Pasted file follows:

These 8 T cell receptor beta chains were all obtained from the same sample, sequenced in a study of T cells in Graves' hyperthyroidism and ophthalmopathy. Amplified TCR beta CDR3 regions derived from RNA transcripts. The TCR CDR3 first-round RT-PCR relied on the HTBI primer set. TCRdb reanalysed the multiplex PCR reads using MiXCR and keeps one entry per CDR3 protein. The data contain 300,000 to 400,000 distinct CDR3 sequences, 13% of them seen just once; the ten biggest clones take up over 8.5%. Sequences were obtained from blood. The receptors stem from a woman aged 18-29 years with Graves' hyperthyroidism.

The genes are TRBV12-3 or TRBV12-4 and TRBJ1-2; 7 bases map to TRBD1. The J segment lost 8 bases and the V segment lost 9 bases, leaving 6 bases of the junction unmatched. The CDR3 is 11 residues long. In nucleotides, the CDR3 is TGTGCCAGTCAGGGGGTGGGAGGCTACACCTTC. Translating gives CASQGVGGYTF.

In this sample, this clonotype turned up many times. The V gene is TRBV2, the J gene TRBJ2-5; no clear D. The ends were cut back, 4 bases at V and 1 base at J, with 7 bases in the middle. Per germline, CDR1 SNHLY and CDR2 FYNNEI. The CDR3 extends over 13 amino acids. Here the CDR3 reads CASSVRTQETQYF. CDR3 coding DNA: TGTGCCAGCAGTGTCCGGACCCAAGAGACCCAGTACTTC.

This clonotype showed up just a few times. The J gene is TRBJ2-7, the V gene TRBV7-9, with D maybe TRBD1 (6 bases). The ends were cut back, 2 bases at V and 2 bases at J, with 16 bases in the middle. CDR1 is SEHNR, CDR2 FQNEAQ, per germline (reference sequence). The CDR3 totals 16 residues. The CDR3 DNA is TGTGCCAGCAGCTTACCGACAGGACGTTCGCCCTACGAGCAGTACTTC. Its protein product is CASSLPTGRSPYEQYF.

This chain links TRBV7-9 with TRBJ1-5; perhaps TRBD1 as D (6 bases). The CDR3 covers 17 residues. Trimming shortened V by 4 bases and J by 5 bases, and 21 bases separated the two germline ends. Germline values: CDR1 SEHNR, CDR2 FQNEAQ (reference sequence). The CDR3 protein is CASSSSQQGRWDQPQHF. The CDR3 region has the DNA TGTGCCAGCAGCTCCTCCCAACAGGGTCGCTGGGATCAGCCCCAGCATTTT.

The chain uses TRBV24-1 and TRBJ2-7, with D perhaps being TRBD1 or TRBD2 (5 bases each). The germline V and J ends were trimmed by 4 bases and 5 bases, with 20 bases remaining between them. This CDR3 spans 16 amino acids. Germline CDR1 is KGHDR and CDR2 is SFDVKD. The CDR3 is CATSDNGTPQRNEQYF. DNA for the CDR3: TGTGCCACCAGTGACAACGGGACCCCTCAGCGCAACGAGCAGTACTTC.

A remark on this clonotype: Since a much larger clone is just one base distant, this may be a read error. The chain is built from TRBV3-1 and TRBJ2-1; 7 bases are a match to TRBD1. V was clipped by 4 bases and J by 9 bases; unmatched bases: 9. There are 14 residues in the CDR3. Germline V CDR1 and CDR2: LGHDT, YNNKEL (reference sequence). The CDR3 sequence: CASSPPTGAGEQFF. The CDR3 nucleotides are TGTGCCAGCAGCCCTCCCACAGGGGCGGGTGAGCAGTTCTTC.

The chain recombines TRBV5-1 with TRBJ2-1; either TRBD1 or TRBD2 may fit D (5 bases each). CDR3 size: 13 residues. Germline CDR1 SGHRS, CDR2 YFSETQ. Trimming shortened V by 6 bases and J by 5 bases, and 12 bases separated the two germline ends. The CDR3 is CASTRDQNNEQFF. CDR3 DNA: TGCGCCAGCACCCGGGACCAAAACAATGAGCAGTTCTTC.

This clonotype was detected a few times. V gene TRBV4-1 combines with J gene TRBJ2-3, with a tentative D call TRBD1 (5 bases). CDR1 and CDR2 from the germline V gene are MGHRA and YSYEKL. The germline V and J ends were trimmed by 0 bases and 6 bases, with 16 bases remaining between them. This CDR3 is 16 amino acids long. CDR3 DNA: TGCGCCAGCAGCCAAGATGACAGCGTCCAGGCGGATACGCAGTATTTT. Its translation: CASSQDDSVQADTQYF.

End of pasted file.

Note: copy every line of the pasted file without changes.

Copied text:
These 8 T cell receptor beta chains were all obtained from the same sample, sequenced in a study of T cells in Graves' hyperthyroidism and ophthalmopathy. Amplified TCR beta CDR3 regions derived from RNA transcripts. The TCR CDR3 first-round RT-PCR relied on the HTBI primer set. TCRdb reanalysed the multiplex PCR reads using MiXCR and keeps one entry per CDR3 protein. The data contain 300,000 to 400,000 distinct CDR3 sequences, 13% of them seen just once; the ten biggest clones take up over 8.5%. Sequences were obtained from blood. The receptors stem from a woman aged 18-29 years with Graves' hyperthyroidism.

The genes are TRBV12-3 or TRBV12-4 and TRBJ1-2; 7 bases map to TRBD1. The J segment lost 8 bases and the V segment lost 9 bases, leaving 6 bases of the junction unmatched. The CDR3 is 11 residues long. In nucleotides, the CDR3 is TGTGCCAGTCAGGGGGTGGGAGGCTACACCTTC. Translating gives CASQGVGGYTF.

In this sample, this clonotype turned up many times. The V gene is TRBV2, the J gene TRBJ2-5; no clear D. The ends were cut back, 4 bases at V and 1 base at J, with 7 bases in the middle. Per germline, CDR1 SNHLY and CDR2 FYNNEI. The CDR3 extends over 13 amino acids. Here the CDR3 reads CASSVRTQETQYF. CDR3 coding DNA: TGTGCCAGCAGTGTCCGGACCCAAGAGACCCAGTACTTC.

This clonotype showed up just a few times. The J gene is TRBJ2-7, the V gene TRBV7-9, with D maybe TRBD1 (6 bases). The ends were cut back, 2 bases at V and 2 bases at J, with 16 bases in the middle. CDR1 is SEHNR, CDR2 FQNEAQ, per germline (reference sequence). The CDR3 totals 16 residues. The CDR3 DNA is TGTGCCAGCAGCTTACCGACAGGACGTTCGCCCTACGAGCAGTACTTC. Its protein product is CASSLPTGRSPYEQYF.

This chain links TRBV7-9 with TRBJ1-5; perhaps TRBD1 as D (6 bases). The CDR3 covers 17 residues. Trimming shortened V by 4 bases and J by 5 bases, and 21 bases separated the two germline ends. Germline values: CDR1 SEHNR, CDR2 FQNEAQ (reference sequence). The CDR3 protein is CASSSSQQGRWDQPQHF. The CDR3 region has the DNA TGTGCCAGCAGCTCCTCCCAACAGGGTCGCTGGGATCAGCCCCAGCATTTT.

The chain uses TRBV24-1 and TRBJ2-7, with D perhaps being TRBD1 or TRBD2 (5 bases each). The germline V and J ends were trimmed by 4 bases and 5 bases, with 20 bases remaining between them. This CDR3 spans 16 amino acids. Germline CDR1 is KGHDR and CDR2 is SFDVKD. The CDR3 is CATSDNGTPQRNEQYF. DNA for the CDR3: TGTGCCACCAGTGACAACGGGACCCCTCAGCGCAACGAGCAGTACTTC.

A remark on this clonotype: Since a much larger clone is just one base distant, this may be a read error. The chain is built from TRBV3-1 and TRBJ2-1; 7 bases are a match to TRBD1. V was clipped by 4 bases and J by 9 bases; unmatched bases: 9. There are 14 residues in the CDR3. Germline V CDR1 and CDR2: LGHDT, YNNKEL (reference sequence). The CDR3 sequence: CASSPPTGAGEQFF. The CDR3 nucleotides are TGTGCCAGCAGCCCTCCCACAGGGGCGGGTGAGCAGTTCTTC.

The chain recombines TRBV5-1 with TRBJ2-1; either TRBD1 or TRBD2 may fit D (5 bases each). CDR3 size: 13 residues. Germline CDR1 SGHRS, CDR2 YFSETQ. Trimming shortened V by 6 bases and J by 5 bases, and 12 bases separated the two germline ends. The CDR3 is CASTRDQNNEQFF. CDR3 DNA: TGCGCCAGCACCCGGGACCAAAACAATGAGCAGTTCTTC.

This clonotype was detected a few times. V gene TRBV4-1 combines with J gene TRBJ2-3, with a tentative D call TRBD1 (5 bases). CDR1 and CDR2 from the germline V gene are MGHRA and YSYEKL. The germline V and J ends were trimmed by 0 bases and 6 bases, with 16 bases remaining between them. This CDR3 is 16 amino acids long. CDR3 DNA: TGCGCCAGCAGCCAAGATGACAGCGTCCAGGCGGATACGCAGTATTTT. Its translation: CASSQDDSVQADTQYF.